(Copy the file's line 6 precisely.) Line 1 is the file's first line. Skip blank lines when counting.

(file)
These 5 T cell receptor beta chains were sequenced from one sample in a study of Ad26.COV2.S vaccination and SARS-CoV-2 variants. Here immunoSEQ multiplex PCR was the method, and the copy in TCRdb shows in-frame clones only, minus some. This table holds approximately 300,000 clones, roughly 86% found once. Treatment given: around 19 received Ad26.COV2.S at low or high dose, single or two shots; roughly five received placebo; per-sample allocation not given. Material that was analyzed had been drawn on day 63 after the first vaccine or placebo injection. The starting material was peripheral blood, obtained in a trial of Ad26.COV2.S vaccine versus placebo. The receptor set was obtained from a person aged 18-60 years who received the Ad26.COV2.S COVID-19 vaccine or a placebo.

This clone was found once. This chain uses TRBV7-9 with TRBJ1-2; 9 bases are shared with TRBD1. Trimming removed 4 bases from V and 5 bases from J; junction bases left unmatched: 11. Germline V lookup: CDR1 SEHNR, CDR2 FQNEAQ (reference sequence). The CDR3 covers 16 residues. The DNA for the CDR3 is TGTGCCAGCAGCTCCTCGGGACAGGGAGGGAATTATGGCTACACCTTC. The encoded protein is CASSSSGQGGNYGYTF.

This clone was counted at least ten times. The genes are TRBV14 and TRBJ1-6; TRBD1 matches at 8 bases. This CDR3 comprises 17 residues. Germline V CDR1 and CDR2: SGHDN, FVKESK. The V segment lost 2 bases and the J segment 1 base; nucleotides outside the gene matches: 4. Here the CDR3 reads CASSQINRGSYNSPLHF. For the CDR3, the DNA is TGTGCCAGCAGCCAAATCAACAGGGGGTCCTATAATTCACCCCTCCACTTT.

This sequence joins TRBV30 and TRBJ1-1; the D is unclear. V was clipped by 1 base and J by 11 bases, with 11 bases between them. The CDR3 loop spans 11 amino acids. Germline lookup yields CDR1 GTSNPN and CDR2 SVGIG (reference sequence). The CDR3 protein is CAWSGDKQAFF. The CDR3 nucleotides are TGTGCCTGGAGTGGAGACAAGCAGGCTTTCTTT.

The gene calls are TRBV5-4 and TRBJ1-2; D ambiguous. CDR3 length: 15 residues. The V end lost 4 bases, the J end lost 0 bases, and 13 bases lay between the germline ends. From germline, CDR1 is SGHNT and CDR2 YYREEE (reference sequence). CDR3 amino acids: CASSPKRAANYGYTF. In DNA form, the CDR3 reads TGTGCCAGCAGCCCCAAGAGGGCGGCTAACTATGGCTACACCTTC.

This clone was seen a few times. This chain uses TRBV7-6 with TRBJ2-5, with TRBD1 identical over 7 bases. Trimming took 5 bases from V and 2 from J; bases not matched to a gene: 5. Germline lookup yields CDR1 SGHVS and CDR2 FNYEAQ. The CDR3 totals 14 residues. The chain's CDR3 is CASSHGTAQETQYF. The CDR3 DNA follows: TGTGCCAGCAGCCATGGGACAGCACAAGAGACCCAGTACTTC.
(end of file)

This clone was seen a few times. This chain uses TRBV7-6 with TRBJ2-5, with TRBD1 identical over 7 bases. Trimming took 5 bases from V and 2 from J; bases not matched to a gene: 5. Germline lookup yields CDR1 SGHVS and CDR2 FNYEAQ. The CDR3 totals 14 residues. The chain's CDR3 is CASSHGTAQETQYF. The CDR3 DNA follows: TGTGCCAGCAGCCATGGGACAGCACAAGAGACCCAGTACTTC.